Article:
The Slits: The Peel Sessions UK CD 
- Love And Romance
- New Town
- Shop Lifting
- So Tough
- Instant Hit
I first heard The Slits on WPRK-FM college radio in maybe 1980-81. They played their amazing cover of “I Heard It Through The Grapevine” from the B-side of the “Typical Girls” single. I soon bought this album, which compiled that track on it and for some years, that was the only Slits in my Record Cell. My loss, I know.
<flash forward 8 years…>
Then in 1989, my friend Ron Kane had moved to England to work at an import company for a year or so, so I bought lots of books, CDs and VHS tapes from his catalog. Some of the first things I bought were newly pressed CDs [finally] from The Slits. I got the first issue of “Cut” and also this CD of Peel Sessions vol. 1 and 2. I had since seen the amazing “Typical Girls” video thanks to Ron’s efforts, and I needed more than the amazing Marvin Gaye cover! “Cut” was vastly different in sound, being informed by dub reggae, as the song “Typical Girls” had pointed towards. Like many punks of the time, they had their heard turned big time by reggae, and quickly moved away from the loud + fast brigade. But I found that the Peel Sessions disc, captured the band earlier in their career, when they were not yet influenced by reggae. It was a fascinating glimpse of the punk band of legend before they moved onward and upward.
“Love And Romance” was like little else I’d heard before, The mototrik tattoos of drums were graced with animalistic coos, trills, and squeals from the unique Ari Up as she portrayed an instinctual and animalistic response to the tried and true concept of a love song. The scary thing was, that I did not think she was being ironic. She came across like a feral creature, thoroughly transformed by her ardor. Admitting that if she called her lover and they were not at home she would break their neck.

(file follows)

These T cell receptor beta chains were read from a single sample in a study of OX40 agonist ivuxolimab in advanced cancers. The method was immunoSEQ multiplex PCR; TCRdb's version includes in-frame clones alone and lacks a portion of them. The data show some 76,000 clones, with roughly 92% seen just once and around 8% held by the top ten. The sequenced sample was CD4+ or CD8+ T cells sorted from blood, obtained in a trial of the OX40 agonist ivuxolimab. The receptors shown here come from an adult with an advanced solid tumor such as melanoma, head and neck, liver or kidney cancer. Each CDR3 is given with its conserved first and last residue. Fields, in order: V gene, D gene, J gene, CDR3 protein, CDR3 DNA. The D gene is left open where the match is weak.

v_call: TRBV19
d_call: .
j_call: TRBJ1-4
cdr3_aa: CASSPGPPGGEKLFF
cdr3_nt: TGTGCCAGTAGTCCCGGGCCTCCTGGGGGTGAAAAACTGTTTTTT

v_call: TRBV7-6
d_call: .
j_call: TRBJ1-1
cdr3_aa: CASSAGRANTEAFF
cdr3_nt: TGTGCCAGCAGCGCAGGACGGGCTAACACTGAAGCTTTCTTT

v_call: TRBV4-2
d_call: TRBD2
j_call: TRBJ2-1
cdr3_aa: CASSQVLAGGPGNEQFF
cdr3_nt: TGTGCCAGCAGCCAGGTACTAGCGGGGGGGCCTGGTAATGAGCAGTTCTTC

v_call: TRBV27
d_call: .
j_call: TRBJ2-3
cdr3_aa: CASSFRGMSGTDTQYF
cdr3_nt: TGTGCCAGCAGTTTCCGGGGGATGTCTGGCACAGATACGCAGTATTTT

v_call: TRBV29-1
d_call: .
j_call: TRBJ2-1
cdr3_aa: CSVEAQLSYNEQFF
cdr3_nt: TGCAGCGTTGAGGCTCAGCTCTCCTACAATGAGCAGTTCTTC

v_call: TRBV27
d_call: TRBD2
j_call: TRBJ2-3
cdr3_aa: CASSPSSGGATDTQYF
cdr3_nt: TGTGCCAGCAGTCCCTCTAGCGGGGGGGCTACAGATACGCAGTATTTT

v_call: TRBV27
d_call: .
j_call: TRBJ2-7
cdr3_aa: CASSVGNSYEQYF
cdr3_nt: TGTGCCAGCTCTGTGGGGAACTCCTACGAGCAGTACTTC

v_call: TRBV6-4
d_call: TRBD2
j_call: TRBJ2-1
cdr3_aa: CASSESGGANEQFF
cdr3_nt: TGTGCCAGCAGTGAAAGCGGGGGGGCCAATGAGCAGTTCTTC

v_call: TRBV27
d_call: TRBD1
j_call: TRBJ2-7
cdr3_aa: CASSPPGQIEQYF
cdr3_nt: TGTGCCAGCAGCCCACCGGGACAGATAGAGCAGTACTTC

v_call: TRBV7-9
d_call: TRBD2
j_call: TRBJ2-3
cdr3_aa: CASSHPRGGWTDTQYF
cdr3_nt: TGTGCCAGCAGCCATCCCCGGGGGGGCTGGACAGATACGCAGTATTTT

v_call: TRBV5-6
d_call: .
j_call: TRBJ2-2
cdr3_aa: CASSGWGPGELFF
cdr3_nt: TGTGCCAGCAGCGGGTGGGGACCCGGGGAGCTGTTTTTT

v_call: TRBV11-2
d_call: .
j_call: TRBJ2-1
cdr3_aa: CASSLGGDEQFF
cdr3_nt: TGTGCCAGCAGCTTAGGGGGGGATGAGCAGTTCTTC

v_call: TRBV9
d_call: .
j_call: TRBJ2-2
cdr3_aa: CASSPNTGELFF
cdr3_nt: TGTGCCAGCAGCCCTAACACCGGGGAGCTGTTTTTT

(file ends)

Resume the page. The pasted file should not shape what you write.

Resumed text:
“Vindictive” did manage to hew closer to the punk ideal of fast tempos, but “New Town” adopted the slow then fast tempo shifts of that more famous heroin song by Lou Reed. The frantic tempo shifts of “Shop Lifting” were even more jarring and when accompanied by the shrieks of the band, downright thrilling and chaotic.
The see-sawing guitar of Viv Albertine made for an impactful foundation to the booming “So Tough” that came the closest to punk orthoxy that the band touched upon here. The atonal bass solo by Tessa Pollitt in the coda led into the cold ending that managed to raise the shock level. The martial drums of “Instant Hit” combined with the massed vocal attack where the song barely managed to skate the edge of chaos and hold together for its two and a half minutes. The closing mass media put down of “FM” vacillated between being the most tuneful thing here on its chorus yet still with an awkwardly juxtaposed verse structure that made huge leaps in meter for a bracing effect.
These Peel Sessions managed to capture the early punk form of The Slits before branching out into dub reggae, and as such, give us the ability to hear the band who managed to make a name for themselves in the punk rock era, but who famously escaped being signed to a label and ended up waiting two years to finally get signed to Island Records and record their debut album. Possibly due to sexism? Let’s not forget that even Siouxsie + The Banshees were the subject of a public opinion campaign to have that band signed after the labels were seen as dragging their feet… possibly due to a woman fronting the band. Yes, the good old days were great, as long as you were a man. Meanwhile, The Slits were crafting potent smart bombs of their songs and ignoring any perceived limitations whether working in the punk or reggae idiom.
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